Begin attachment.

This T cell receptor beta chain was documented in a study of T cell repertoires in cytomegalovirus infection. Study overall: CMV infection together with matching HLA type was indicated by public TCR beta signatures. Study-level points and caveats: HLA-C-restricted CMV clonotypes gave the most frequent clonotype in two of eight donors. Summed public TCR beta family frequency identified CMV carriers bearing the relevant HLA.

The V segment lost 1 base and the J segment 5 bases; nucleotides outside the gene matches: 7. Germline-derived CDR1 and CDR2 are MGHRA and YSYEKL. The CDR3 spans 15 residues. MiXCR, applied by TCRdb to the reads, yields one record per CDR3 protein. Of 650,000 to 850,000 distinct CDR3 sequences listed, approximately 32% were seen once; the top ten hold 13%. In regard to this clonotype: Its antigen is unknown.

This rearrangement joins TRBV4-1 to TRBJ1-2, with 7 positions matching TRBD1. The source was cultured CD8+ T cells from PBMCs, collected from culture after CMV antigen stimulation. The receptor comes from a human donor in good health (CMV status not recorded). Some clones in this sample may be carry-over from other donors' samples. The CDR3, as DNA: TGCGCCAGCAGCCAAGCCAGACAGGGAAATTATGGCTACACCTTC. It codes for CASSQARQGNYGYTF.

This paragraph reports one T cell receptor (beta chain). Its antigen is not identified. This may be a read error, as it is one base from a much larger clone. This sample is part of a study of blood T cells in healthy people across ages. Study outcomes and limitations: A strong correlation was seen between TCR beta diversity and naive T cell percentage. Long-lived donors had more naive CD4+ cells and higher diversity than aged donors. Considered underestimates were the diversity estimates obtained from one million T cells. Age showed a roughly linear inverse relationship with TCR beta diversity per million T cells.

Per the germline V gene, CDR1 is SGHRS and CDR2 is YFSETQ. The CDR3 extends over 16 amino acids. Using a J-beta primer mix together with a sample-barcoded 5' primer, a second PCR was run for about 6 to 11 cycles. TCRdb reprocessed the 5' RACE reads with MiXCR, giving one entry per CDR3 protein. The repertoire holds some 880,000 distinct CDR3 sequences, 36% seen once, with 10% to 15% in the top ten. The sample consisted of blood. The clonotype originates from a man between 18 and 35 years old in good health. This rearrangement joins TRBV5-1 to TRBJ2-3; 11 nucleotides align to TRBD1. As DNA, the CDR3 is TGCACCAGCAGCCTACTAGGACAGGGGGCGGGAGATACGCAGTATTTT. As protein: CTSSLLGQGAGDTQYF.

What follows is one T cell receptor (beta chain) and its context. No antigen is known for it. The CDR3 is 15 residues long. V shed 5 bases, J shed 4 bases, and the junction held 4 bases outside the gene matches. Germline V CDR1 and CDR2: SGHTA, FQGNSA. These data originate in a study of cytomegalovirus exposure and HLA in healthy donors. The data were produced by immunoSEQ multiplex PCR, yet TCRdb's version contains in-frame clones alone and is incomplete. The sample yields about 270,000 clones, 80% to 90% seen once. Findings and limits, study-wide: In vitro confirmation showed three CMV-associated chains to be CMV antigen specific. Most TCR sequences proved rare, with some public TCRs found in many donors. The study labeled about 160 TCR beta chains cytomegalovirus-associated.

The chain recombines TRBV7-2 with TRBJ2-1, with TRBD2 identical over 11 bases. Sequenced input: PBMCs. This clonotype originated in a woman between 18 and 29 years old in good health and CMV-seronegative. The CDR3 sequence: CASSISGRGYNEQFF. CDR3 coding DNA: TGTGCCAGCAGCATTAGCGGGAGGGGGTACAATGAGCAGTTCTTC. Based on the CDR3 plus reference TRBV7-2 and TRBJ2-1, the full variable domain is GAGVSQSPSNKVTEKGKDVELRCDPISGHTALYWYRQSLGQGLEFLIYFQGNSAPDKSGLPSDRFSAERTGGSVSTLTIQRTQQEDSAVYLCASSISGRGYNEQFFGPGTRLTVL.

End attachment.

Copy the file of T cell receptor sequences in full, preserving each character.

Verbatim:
This T cell receptor beta chain was documented in a study of T cell repertoires in cytomegalovirus infection. Study overall: CMV infection together with matching HLA type was indicated by public TCR beta signatures. Study-level points and caveats: HLA-C-restricted CMV clonotypes gave the most frequent clonotype in two of eight donors. Summed public TCR beta family frequency identified CMV carriers bearing the relevant HLA.

The V segment lost 1 base and the J segment 5 bases; nucleotides outside the gene matches: 7. Germline-derived CDR1 and CDR2 are MGHRA and YSYEKL. The CDR3 spans 15 residues. MiXCR, applied by TCRdb to the reads, yields one record per CDR3 protein. Of 650,000 to 850,000 distinct CDR3 sequences listed, approximately 32% were seen once; the top ten hold 13%. In regard to this clonotype: Its antigen is unknown.

This rearrangement joins TRBV4-1 to TRBJ1-2, with 7 positions matching TRBD1. The source was cultured CD8+ T cells from PBMCs, collected from culture after CMV antigen stimulation. The receptor comes from a human donor in good health (CMV status not recorded). Some clones in this sample may be carry-over from other donors' samples. The CDR3, as DNA: TGCGCCAGCAGCCAAGCCAGACAGGGAAATTATGGCTACACCTTC. It codes for CASSQARQGNYGYTF.

This paragraph reports one T cell receptor (beta chain). Its antigen is not identified. This may be a read error, as it is one base from a much larger clone. This sample is part of a study of blood T cells in healthy people across ages. Study outcomes and limitations: A strong correlation was seen between TCR beta diversity and naive T cell percentage. Long-lived donors had more naive CD4+ cells and higher diversity than aged donors. Considered underestimates were the diversity estimates obtained from one million T cells. Age showed a roughly linear inverse relationship with TCR beta diversity per million T cells.

Per the germline V gene, CDR1 is SGHRS and CDR2 is YFSETQ. The CDR3 extends over 16 amino acids. Using a J-beta primer mix together with a sample-barcoded 5' primer, a second PCR was run for about 6 to 11 cycles. TCRdb reprocessed the 5' RACE reads with MiXCR, giving one entry per CDR3 protein. The repertoire holds some 880,000 distinct CDR3 sequences, 36% seen once, with 10% to 15% in the top ten. The sample consisted of blood. The clonotype originates from a man between 18 and 35 years old in good health. This rearrangement joins TRBV5-1 to TRBJ2-3; 11 nucleotides align to TRBD1. As DNA, the CDR3 is TGCACCAGCAGCCTACTAGGACAGGGGGCGGGAGATACGCAGTATTTT. As protein: CTSSLLGQGAGDTQYF.

What follows is one T cell receptor (beta chain) and its context. No antigen is known for it. The CDR3 is 15 residues long. V shed 5 bases, J shed 4 bases, and the junction held 4 bases outside the gene matches. Germline V CDR1 and CDR2: SGHTA, FQGNSA. These data originate in a study of cytomegalovirus exposure and HLA in healthy donors. The data were produced by immunoSEQ multiplex PCR, yet TCRdb's version contains in-frame clones alone and is incomplete. The sample yields about 270,000 clones, 80% to 90% seen once. Findings and limits, study-wide: In vitro confirmation showed three CMV-associated chains to be CMV antigen specific. Most TCR sequences proved rare, with some public TCRs found in many donors. The study labeled about 160 TCR beta chains cytomegalovirus-associated.

The chain recombines TRBV7-2 with TRBJ2-1, with TRBD2 identical over 11 bases. Sequenced input: PBMCs. This clonotype originated in a woman between 18 and 29 years old in good health and CMV-seronegative. The CDR3 sequence: CASSISGRGYNEQFF. CDR3 coding DNA: TGTGCCAGCAGCATTAGCGGGAGGGGGTACAATGAGCAGTTCTTC. Based on the CDR3 plus reference TRBV7-2 and TRBJ2-1, the full variable domain is GAGVSQSPSNKVTEKGKDVELRCDPISGHTALYWYRQSLGQGLEFLIYFQGNSAPDKSGLPSDRFSAERTGGSVSTLTIQRTQQEDSAVYLCASSISGRGYNEQFFGPGTRLTVL.